Digitisation no longer a decoration but a necessity for container shipping: INTTRA

The digitising of processes in container shipping and logistics has been a slow process, but INTTRA president and coo Inna Kuznetsova believes it is now becoming the industry standard over traditional paper methods.

It has taken some 15 years for 49% of container shipping instructions to be digistised meaning that majority of bookings are still made by traditional means rather than digitally.

But this balance is shifting quickly and INTTRA, a provider of digital processes for the container shipping and logistics, is seeing an annual business volume growth of 16% year-on-year far higher than the 2-4% volume growth being seen by the industry.

“We see a lot of clients coming to INTTRA switching to the first time switching to digital technology from doing things manually as well as we see some customers switching from other means of submitting shipping instructions,” Kuznetsova told Seatrade Maritime News in an interview.

“We’ve started seeing a quite a lot of interest from Asian shippers and Asian carriers side, from the customers, who suddenly realised over the last year what used to be a decoration is now a necessity. The digital ways of performing processes in shipping become a default standard in many ways for doing business for many global companies and smaller companies have started adopting the new approach,” she explained.

An area where the adoption of digitsation has been much faster than for the sector as whole is for the Verified Gross Mass (VGM) requirement for containers being shipped that was introduced by the IMO on 1 July last year. With this new requirement Kuznetsova says over 90% are submitting the information electronically via e-VGM through a variety methods, including INTTRA.

Indeed while regulation has often been seen as hindering digitalization in shipping, and still is in certain parts of the world with requirements for paper documentation, INTTRA is seeing a shift in the thinking of governments. “We start seeing governments playing a very positive role for the industry to adopt digitization and leverage it to provide a better service,” she stated.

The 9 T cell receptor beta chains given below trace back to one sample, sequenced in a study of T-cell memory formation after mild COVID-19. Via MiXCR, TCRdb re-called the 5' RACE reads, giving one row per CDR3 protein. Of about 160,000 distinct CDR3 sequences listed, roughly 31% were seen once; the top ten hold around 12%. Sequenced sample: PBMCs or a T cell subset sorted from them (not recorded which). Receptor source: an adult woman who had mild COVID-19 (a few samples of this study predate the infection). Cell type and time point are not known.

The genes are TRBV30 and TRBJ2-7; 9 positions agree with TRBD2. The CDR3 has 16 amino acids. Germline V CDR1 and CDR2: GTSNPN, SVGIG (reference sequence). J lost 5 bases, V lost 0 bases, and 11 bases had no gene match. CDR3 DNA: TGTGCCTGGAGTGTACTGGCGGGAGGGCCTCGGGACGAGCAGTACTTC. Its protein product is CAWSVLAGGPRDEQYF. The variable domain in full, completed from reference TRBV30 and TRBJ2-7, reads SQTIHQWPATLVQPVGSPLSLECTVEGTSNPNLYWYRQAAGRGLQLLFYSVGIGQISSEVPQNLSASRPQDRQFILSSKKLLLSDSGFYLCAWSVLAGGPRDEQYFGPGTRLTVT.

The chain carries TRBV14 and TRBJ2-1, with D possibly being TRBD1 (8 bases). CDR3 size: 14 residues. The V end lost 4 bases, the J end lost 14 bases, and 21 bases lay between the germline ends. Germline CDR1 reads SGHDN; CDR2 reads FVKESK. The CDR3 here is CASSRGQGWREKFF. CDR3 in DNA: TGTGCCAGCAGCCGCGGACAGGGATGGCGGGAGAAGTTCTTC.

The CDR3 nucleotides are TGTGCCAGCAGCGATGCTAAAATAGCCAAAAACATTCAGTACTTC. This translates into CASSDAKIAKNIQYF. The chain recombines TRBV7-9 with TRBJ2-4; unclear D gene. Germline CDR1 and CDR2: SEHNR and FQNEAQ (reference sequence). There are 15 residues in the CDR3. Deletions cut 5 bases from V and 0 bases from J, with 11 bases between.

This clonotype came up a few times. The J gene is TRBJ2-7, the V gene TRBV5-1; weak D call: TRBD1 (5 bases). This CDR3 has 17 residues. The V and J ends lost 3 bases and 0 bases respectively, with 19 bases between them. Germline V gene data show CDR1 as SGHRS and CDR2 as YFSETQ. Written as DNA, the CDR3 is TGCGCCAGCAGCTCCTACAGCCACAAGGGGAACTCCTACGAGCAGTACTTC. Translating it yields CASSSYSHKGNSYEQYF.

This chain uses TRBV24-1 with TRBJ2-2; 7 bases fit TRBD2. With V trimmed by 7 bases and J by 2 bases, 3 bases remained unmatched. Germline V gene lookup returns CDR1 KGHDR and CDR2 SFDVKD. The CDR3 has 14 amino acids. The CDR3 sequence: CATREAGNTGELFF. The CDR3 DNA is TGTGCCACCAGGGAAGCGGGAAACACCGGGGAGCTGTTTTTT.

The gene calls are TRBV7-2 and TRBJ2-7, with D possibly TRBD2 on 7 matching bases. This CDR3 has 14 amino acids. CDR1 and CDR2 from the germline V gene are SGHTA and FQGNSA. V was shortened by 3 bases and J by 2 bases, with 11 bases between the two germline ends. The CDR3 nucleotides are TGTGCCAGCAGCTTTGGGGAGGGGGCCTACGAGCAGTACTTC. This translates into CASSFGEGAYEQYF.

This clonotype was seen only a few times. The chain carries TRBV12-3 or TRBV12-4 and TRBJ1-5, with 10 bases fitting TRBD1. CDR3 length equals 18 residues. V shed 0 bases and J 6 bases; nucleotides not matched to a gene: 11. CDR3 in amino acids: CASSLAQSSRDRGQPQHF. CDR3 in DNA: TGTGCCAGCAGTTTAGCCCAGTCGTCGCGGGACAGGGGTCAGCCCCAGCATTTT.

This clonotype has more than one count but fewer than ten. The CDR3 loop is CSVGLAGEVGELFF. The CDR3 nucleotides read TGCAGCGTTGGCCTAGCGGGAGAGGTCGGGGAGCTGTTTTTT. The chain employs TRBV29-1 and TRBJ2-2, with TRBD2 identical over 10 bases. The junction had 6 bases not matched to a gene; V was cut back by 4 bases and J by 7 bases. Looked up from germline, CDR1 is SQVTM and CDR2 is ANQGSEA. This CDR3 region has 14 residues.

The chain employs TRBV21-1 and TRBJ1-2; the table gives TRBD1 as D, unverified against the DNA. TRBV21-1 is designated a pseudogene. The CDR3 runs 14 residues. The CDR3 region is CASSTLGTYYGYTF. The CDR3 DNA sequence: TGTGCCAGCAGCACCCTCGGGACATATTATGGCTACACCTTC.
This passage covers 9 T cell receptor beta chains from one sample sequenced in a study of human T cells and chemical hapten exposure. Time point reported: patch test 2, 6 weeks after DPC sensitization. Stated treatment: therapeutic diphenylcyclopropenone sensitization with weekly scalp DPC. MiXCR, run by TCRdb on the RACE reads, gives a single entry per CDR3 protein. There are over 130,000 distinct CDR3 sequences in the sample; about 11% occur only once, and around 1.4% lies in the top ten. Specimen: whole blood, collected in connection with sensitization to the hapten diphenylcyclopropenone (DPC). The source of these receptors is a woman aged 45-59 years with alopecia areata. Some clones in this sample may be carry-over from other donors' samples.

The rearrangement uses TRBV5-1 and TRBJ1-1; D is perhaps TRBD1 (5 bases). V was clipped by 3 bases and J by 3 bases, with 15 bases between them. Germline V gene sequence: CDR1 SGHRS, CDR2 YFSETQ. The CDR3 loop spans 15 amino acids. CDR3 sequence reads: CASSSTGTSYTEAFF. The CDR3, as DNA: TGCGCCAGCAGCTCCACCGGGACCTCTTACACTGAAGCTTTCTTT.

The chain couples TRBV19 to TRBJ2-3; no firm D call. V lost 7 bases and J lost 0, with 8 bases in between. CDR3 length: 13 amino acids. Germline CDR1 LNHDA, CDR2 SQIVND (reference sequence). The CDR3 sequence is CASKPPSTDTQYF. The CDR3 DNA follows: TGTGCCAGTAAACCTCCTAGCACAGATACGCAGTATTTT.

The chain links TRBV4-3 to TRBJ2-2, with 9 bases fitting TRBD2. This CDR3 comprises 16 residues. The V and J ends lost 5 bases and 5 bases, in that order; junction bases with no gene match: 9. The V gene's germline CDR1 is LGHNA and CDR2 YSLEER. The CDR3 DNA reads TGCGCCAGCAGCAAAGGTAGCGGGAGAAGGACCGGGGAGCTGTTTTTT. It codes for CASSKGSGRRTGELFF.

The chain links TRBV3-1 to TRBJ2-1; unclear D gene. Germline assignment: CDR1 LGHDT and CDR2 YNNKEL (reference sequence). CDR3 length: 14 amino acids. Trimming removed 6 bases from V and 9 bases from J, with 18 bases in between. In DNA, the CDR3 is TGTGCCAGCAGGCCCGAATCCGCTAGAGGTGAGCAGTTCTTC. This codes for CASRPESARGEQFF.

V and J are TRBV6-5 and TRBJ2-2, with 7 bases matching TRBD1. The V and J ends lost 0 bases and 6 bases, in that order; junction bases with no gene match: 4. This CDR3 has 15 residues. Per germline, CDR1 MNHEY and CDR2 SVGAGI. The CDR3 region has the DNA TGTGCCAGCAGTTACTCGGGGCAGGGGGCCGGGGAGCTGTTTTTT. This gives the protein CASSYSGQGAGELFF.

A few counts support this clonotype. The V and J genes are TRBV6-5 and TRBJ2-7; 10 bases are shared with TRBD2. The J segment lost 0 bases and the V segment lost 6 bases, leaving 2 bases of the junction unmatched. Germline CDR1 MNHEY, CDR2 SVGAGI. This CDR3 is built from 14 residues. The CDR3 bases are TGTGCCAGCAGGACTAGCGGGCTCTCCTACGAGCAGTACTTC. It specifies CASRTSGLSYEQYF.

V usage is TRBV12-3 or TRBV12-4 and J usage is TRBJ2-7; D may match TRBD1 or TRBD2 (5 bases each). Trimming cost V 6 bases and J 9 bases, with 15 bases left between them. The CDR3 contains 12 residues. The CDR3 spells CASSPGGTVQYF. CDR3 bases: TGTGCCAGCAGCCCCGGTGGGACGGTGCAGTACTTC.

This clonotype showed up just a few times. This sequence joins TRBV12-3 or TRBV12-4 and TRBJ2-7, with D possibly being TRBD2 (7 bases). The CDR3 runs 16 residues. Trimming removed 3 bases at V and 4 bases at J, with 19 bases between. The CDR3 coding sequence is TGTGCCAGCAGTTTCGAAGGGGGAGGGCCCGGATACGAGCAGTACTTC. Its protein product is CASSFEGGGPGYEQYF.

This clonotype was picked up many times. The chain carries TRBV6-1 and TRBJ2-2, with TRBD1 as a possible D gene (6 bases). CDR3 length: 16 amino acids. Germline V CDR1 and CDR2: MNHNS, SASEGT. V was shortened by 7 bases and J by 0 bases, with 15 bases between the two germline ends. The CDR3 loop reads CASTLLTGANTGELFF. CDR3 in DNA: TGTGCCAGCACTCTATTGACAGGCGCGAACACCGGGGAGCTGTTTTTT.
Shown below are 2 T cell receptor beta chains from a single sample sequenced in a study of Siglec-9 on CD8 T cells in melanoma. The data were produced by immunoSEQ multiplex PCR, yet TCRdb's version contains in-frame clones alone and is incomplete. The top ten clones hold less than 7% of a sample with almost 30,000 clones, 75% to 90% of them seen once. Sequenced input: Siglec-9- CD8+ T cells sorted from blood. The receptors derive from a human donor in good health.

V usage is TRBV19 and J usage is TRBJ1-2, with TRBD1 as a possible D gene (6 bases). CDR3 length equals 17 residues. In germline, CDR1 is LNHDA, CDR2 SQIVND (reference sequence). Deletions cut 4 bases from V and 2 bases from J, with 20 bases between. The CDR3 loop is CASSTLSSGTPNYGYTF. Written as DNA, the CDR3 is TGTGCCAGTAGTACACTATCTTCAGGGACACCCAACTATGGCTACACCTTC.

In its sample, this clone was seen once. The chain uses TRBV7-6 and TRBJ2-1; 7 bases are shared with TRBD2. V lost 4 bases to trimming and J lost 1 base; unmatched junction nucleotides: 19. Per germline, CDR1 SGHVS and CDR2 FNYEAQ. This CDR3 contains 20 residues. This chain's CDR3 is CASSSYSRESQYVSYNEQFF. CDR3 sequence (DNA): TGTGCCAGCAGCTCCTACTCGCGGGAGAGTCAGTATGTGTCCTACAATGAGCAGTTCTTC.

The hard times that container shipping has been through in recent years have been well documented with years of hefty losses leading to both bankruptcies and consolidation.

While a lack of profitability does mean a pressure on budgets for investment n systems lines are also seeking more efficient and cost effective ways of doing business.

Kuznetsova said that in the difficult business climate carriers start looking at drastic changes to their business models both to improve business processes and differentiate themselves from their competitors. All these innovations require technology, good access to data and strong IT partners.

“We see many carriers supporting the trend by introducing differences in charges from manual and electronic booking. We see shippers setting policies, and we see BCOs requiring electronic booking as a part of a special deal to get access to information about the track and trace of containers,” she said.

In recent mergers and acquisitions in the sector Kuznetsova noted that the acquiring party often had the stronger hold on IT and as a result the company being acquired starts putting a greater attention digitisation.

Posted 09 August 2017

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Marcus Hand

Editor, Seatrade Maritime News

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